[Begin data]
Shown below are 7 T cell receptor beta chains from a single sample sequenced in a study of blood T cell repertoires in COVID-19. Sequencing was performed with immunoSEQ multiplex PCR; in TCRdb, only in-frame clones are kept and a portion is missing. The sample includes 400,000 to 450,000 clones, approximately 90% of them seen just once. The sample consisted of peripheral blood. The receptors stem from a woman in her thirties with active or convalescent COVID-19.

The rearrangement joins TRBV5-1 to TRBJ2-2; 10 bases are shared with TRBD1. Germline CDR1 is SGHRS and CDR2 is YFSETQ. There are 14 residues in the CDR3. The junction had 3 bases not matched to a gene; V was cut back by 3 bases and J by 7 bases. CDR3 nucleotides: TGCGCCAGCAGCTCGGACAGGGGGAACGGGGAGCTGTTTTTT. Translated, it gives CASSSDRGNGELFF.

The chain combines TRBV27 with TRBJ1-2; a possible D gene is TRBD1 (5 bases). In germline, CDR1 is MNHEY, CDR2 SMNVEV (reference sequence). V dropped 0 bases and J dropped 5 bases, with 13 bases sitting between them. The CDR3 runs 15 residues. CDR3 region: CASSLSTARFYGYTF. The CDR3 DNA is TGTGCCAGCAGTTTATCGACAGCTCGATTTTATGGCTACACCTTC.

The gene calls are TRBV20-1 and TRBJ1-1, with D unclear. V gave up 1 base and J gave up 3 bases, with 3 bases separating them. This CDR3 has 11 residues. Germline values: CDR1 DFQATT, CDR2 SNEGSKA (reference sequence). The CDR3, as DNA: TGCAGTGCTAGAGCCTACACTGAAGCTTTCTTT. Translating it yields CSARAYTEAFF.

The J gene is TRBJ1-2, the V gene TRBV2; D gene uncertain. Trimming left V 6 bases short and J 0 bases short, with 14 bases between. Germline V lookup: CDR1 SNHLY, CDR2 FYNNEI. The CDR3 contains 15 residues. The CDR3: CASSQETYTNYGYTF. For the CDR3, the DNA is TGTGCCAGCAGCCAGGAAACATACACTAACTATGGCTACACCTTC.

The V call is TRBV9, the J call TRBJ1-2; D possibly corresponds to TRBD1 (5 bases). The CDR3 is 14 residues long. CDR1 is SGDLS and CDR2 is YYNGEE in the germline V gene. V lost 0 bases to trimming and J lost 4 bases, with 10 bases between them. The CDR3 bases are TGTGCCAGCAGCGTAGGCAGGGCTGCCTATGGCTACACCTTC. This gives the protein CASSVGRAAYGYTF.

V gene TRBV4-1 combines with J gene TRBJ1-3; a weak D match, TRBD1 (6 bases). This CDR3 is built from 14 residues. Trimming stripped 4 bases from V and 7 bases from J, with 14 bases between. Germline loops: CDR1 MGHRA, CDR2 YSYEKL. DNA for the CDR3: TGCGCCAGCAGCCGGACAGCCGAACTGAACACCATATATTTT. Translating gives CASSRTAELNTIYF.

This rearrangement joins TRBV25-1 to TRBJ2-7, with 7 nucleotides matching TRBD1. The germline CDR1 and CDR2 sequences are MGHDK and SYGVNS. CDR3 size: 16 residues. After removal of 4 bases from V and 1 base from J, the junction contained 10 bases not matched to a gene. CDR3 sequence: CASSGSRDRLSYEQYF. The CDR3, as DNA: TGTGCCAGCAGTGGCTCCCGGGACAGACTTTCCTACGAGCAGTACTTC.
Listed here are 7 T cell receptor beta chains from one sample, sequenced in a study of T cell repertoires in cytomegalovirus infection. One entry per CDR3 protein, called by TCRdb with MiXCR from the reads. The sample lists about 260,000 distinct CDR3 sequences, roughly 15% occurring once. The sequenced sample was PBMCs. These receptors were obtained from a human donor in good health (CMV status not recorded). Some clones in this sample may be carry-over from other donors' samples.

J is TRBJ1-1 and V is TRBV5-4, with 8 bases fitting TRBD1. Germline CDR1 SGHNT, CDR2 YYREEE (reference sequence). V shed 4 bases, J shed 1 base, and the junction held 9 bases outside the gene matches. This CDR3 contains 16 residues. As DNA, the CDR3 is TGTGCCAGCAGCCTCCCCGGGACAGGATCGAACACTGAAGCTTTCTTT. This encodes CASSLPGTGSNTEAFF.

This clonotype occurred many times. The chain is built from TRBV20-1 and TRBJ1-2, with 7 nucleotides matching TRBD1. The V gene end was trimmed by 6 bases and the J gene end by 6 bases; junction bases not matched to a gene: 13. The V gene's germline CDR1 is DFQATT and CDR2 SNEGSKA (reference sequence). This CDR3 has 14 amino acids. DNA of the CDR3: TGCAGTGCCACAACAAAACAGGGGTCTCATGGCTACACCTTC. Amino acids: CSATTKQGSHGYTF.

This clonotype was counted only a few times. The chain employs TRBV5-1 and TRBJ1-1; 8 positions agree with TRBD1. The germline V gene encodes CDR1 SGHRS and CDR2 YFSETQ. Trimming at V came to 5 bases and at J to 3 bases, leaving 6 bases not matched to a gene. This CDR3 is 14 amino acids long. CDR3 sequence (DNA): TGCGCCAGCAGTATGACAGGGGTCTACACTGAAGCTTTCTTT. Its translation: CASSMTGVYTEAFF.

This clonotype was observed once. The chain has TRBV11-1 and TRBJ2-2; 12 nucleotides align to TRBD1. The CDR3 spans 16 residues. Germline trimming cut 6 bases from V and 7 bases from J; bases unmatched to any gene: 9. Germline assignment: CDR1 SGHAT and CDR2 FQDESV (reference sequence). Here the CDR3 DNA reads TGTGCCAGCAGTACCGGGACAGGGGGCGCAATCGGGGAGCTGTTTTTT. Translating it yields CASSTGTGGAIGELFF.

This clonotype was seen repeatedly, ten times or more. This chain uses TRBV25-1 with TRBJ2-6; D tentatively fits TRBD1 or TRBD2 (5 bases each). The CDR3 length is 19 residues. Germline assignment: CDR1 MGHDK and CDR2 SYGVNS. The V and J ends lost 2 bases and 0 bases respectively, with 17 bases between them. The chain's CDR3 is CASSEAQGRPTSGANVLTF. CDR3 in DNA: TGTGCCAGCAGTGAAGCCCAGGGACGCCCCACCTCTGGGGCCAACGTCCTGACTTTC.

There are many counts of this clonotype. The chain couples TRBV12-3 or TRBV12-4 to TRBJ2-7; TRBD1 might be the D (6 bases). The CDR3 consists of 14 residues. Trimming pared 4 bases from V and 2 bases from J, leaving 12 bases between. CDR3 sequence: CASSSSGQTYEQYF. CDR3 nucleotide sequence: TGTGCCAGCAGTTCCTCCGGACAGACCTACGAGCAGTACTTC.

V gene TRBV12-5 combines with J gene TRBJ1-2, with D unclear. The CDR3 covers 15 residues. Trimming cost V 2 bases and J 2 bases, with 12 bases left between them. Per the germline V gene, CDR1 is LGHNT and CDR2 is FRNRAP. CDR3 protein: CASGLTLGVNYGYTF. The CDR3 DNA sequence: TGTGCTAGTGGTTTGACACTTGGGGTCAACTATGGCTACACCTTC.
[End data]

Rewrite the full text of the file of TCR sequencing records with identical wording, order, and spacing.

Shown below are 7 T cell receptor beta chains from a single sample sequenced in a study of blood T cell repertoires in COVID-19. Sequencing was performed with immunoSEQ multiplex PCR; in TCRdb, only in-frame clones are kept and a portion is missing. The sample includes 400,000 to 450,000 clones, approximately 90% of them seen just once. The sample consisted of peripheral blood. The receptors stem from a woman in her thirties with active or convalescent COVID-19.

The rearrangement joins TRBV5-1 to TRBJ2-2; 10 bases are shared with TRBD1. Germline CDR1 is SGHRS and CDR2 is YFSETQ. There are 14 residues in the CDR3. The junction had 3 bases not matched to a gene; V was cut back by 3 bases and J by 7 bases. CDR3 nucleotides: TGCGCCAGCAGCTCGGACAGGGGGAACGGGGAGCTGTTTTTT. Translated, it gives CASSSDRGNGELFF.

The chain combines TRBV27 with TRBJ1-2; a possible D gene is TRBD1 (5 bases). In germline, CDR1 is MNHEY, CDR2 SMNVEV (reference sequence). V dropped 0 bases and J dropped 5 bases, with 13 bases sitting between them. The CDR3 runs 15 residues. CDR3 region: CASSLSTARFYGYTF. The CDR3 DNA is TGTGCCAGCAGTTTATCGACAGCTCGATTTTATGGCTACACCTTC.

The gene calls are TRBV20-1 and TRBJ1-1, with D unclear. V gave up 1 base and J gave up 3 bases, with 3 bases separating them. This CDR3 has 11 residues. Germline values: CDR1 DFQATT, CDR2 SNEGSKA (reference sequence). The CDR3, as DNA: TGCAGTGCTAGAGCCTACACTGAAGCTTTCTTT. Translating it yields CSARAYTEAFF.

The J gene is TRBJ1-2, the V gene TRBV2; D gene uncertain. Trimming left V 6 bases short and J 0 bases short, with 14 bases between. Germline V lookup: CDR1 SNHLY, CDR2 FYNNEI. The CDR3 contains 15 residues. The CDR3: CASSQETYTNYGYTF. For the CDR3, the DNA is TGTGCCAGCAGCCAGGAAACATACACTAACTATGGCTACACCTTC.

The V call is TRBV9, the J call TRBJ1-2; D possibly corresponds to TRBD1 (5 bases). The CDR3 is 14 residues long. CDR1 is SGDLS and CDR2 is YYNGEE in the germline V gene. V lost 0 bases to trimming and J lost 4 bases, with 10 bases between them. The CDR3 bases are TGTGCCAGCAGCGTAGGCAGGGCTGCCTATGGCTACACCTTC. This gives the protein CASSVGRAAYGYTF.

V gene TRBV4-1 combines with J gene TRBJ1-3; a weak D match, TRBD1 (6 bases). This CDR3 is built from 14 residues. Trimming stripped 4 bases from V and 7 bases from J, with 14 bases between. Germline loops: CDR1 MGHRA, CDR2 YSYEKL. DNA for the CDR3: TGCGCCAGCAGCCGGACAGCCGAACTGAACACCATATATTTT. Translating gives CASSRTAELNTIYF.

This rearrangement joins TRBV25-1 to TRBJ2-7, with 7 nucleotides matching TRBD1. The germline CDR1 and CDR2 sequences are MGHDK and SYGVNS. CDR3 size: 16 residues. After removal of 4 bases from V and 1 base from J, the junction contained 10 bases not matched to a gene. CDR3 sequence: CASSGSRDRLSYEQYF. The CDR3, as DNA: TGTGCCAGCAGTGGCTCCCGGGACAGACTTTCCTACGAGCAGTACTTC.
Listed here are 7 T cell receptor beta chains from one sample, sequenced in a study of T cell repertoires in cytomegalovirus infection. One entry per CDR3 protein, called by TCRdb with MiXCR from the reads. The sample lists about 260,000 distinct CDR3 sequences, roughly 15% occurring once. The sequenced sample was PBMCs. These receptors were obtained from a human donor in good health (CMV status not recorded). Some clones in this sample may be carry-over from other donors' samples.

J is TRBJ1-1 and V is TRBV5-4, with 8 bases fitting TRBD1. Germline CDR1 SGHNT, CDR2 YYREEE (reference sequence). V shed 4 bases, J shed 1 base, and the junction held 9 bases outside the gene matches. This CDR3 contains 16 residues. As DNA, the CDR3 is TGTGCCAGCAGCCTCCCCGGGACAGGATCGAACACTGAAGCTTTCTTT. This encodes CASSLPGTGSNTEAFF.

This clonotype occurred many times. The chain is built from TRBV20-1 and TRBJ1-2, with 7 nucleotides matching TRBD1. The V gene end was trimmed by 6 bases and the J gene end by 6 bases; junction bases not matched to a gene: 13. The V gene's germline CDR1 is DFQATT and CDR2 SNEGSKA (reference sequence). This CDR3 has 14 amino acids. DNA of the CDR3: TGCAGTGCCACAACAAAACAGGGGTCTCATGGCTACACCTTC. Amino acids: CSATTKQGSHGYTF.

This clonotype was counted only a few times. The chain employs TRBV5-1 and TRBJ1-1; 8 positions agree with TRBD1. The germline V gene encodes CDR1 SGHRS and CDR2 YFSETQ. Trimming at V came to 5 bases and at J to 3 bases, leaving 6 bases not matched to a gene. This CDR3 is 14 amino acids long. CDR3 sequence (DNA): TGCGCCAGCAGTATGACAGGGGTCTACACTGAAGCTTTCTTT. Its translation: CASSMTGVYTEAFF.

This clonotype was observed once. The chain has TRBV11-1 and TRBJ2-2; 12 nucleotides align to TRBD1. The CDR3 spans 16 residues. Germline trimming cut 6 bases from V and 7 bases from J; bases unmatched to any gene: 9. Germline assignment: CDR1 SGHAT and CDR2 FQDESV (reference sequence). Here the CDR3 DNA reads TGTGCCAGCAGTACCGGGACAGGGGGCGCAATCGGGGAGCTGTTTTTT. Translating it yields CASSTGTGGAIGELFF.

This clonotype was seen repeatedly, ten times or more. This chain uses TRBV25-1 with TRBJ2-6; D tentatively fits TRBD1 or TRBD2 (5 bases each). The CDR3 length is 19 residues. Germline assignment: CDR1 MGHDK and CDR2 SYGVNS. The V and J ends lost 2 bases and 0 bases respectively, with 17 bases between them. The chain's CDR3 is CASSEAQGRPTSGANVLTF. CDR3 in DNA: TGTGCCAGCAGTGAAGCCCAGGGACGCCCCACCTCTGGGGCCAACGTCCTGACTTTC.

There are many counts of this clonotype. The chain couples TRBV12-3 or TRBV12-4 to TRBJ2-7; TRBD1 might be the D (6 bases). The CDR3 consists of 14 residues. Trimming pared 4 bases from V and 2 bases from J, leaving 12 bases between. CDR3 sequence: CASSSSGQTYEQYF. CDR3 nucleotide sequence: TGTGCCAGCAGTTCCTCCGGACAGACCTACGAGCAGTACTTC.

V gene TRBV12-5 combines with J gene TRBJ1-2, with D unclear. The CDR3 covers 15 residues. Trimming cost V 2 bases and J 2 bases, with 12 bases left between them. Per the germline V gene, CDR1 is LGHNT and CDR2 is FRNRAP. CDR3 protein: CASGLTLGVNYGYTF. The CDR3 DNA sequence: TGTGCTAGTGGTTTGACACTTGGGGTCAACTATGGCTACACCTTC.